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OpEdNews Op Eds    H3'ed 9/30/10

"Pro-Israel" Neocons Go Global

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Why? Because, the neocon clearly implied bin Laden was right when he called it a battle of perception: "The strong horse [the West] is not perceived to be strong anymore.... Israel is an integral part of the West and the weaker it is, the weaker the entire West will be perceived to be." Again, Israel is valuable not for itself, but as a stalking horse - either a strong one or a weak one - for "the West" in the midst of the Middle East.

The supposed weakness of the West, especially its moral weakness, is a favorite theme of neocon paranoia. "Major parts of the West are suffering a kind of crisis of identity," Aznar lamented. "Europe is a good example. With a declining population, increasing numbers of Muslim immigrants, many of them exposed to radical ideas, multiculturalism has imposed itself as the politically correct way ... Judeo-Christian values are aggressively challenged every day and" - here we get to the heart of neoconservatism - "the 68-generation that dominates our current leadership does nothing to defend them. Peacenik Europe has been fighting the West for too long."

Yes, it's those '60s-era peaceniks who are the ultimate enemy. It's their fault, Aznar contended, that Europe "has been so hypercritical of Israel" while sympathizing with the radical Muslim purveyors of evil: "The West has lost the moral clarity needed to fight the anti-semitic critics of the State of Israel."

In Washington, Aznar stressed similar failures of the US, though in more circumspect terms. When he said, "This is a question of will ... Do you have the will to win or not? To have indecision in the government is very bad," he was ostensibly talking about the administration's vacillating policies in Afghanistan. But for neoconservatives, specific political situations are always symbols of the larger moral battle. And the US, the Spanish neocon charged, "is going through a period of introspection, exhaustion and even confusion."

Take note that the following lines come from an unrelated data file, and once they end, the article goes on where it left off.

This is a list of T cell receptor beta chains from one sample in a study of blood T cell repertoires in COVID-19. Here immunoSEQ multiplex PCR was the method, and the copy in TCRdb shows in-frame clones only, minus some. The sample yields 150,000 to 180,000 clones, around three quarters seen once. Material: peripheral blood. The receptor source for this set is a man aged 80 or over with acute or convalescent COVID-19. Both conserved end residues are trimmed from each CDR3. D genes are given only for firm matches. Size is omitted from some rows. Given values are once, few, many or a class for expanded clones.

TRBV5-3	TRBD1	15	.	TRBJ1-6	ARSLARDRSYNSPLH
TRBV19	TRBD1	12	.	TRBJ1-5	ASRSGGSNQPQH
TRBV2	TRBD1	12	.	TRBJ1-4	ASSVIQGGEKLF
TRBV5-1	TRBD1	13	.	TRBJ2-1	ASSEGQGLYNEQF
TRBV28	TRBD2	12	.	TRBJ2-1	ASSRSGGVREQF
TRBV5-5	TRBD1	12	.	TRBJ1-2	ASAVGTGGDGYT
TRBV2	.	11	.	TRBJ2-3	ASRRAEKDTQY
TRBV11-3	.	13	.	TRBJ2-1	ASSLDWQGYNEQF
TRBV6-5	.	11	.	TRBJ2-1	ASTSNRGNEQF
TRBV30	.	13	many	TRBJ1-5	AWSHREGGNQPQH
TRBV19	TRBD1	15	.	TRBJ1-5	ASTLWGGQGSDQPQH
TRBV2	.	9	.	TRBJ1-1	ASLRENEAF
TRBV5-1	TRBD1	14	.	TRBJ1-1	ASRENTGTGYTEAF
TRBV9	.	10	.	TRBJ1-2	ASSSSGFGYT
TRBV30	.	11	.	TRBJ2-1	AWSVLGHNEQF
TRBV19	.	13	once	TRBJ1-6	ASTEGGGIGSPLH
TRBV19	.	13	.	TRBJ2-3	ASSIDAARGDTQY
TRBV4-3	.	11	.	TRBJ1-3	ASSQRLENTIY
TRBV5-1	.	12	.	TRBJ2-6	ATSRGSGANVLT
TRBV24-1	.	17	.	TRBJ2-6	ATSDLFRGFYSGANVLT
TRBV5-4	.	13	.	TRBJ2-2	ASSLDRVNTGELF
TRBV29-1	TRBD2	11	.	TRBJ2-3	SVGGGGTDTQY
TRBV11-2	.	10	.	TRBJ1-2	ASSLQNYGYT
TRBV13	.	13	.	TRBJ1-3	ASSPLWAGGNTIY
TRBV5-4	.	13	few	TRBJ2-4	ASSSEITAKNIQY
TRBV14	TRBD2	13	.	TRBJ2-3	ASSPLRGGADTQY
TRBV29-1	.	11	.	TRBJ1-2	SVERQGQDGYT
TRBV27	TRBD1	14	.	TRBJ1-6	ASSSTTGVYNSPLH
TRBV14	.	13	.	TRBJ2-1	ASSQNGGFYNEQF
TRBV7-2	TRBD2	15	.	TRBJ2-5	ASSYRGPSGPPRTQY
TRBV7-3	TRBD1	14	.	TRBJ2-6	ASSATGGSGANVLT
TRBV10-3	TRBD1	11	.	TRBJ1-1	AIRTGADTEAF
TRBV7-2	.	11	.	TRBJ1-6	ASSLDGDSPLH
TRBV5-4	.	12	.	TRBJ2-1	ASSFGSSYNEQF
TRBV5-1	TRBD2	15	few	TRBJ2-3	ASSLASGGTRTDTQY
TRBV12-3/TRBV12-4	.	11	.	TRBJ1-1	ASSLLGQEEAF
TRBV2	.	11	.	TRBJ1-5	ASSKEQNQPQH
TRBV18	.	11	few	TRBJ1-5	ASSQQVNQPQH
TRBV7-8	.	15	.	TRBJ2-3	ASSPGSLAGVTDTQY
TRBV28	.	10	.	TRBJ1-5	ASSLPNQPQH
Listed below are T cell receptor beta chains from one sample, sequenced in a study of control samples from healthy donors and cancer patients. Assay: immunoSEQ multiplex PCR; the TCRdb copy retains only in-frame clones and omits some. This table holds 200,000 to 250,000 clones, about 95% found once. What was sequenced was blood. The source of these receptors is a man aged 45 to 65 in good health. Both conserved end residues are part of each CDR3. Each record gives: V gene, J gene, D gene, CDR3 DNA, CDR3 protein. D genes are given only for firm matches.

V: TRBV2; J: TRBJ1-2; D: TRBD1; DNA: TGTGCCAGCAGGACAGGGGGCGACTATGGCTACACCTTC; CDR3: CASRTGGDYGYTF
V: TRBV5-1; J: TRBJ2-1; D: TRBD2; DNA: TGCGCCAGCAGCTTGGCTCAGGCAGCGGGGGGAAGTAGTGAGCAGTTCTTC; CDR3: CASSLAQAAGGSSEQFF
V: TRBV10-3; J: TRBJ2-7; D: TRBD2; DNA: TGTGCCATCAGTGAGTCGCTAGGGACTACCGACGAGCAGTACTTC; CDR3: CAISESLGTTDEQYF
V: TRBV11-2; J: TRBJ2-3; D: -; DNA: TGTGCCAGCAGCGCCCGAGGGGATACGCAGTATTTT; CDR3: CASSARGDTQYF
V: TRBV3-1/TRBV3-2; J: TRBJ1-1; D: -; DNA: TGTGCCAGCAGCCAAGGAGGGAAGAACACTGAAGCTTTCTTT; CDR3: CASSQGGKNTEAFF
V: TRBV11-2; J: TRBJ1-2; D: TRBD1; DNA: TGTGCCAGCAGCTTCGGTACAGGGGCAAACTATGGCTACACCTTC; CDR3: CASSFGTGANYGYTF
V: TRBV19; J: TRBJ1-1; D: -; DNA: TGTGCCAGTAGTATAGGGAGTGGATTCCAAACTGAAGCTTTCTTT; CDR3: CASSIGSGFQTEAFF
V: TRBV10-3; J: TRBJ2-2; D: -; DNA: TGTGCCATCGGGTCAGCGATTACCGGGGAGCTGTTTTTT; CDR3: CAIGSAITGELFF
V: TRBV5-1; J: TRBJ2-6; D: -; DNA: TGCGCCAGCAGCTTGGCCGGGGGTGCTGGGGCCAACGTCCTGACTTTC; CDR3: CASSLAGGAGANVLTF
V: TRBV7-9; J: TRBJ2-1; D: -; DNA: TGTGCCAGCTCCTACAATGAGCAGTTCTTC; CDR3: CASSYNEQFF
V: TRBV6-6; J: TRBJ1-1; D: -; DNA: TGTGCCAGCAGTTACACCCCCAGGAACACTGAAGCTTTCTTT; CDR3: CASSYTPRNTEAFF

Once again, by some twisted logic, this all leads back to Israel as the test of American, and thus Western, moral will: "I don't think the growing attacks against Israel and the general campaign of deligitimation are unrelated to the crisis of the West and more particularly, the crisis of confidence that emanates from the White House today." Obama is "embracing many enemies of America while punishing its traditional allies," especially - you guessed it - Israel. That apparently is proof enough that the US president is one of those '68 peaceniks who are destroying the Judaeo-Christian values and moral fiber of the West.

It might be tempting to dismiss all this as paranoid nonsense - just as it was tempting to dismiss the paranoid nonsense purveyed by neocons like William Kristol and Robert Kagan in the late '90s, when they laid the ideological groundwork for Bush's "war on terror." But it would be just as dangerous to dismiss the neocons now as it was then.

Military aggression is always on their minds, as Aznar occasionally let slip: "Israel is increasingly threatened by the scenario of a nuclear Iran - something the world must certainly act urgently to prevent.... If the US keeps fading away as a force for good in the world, Israel will be forced to play a growing role in the region and possibly beyond the region."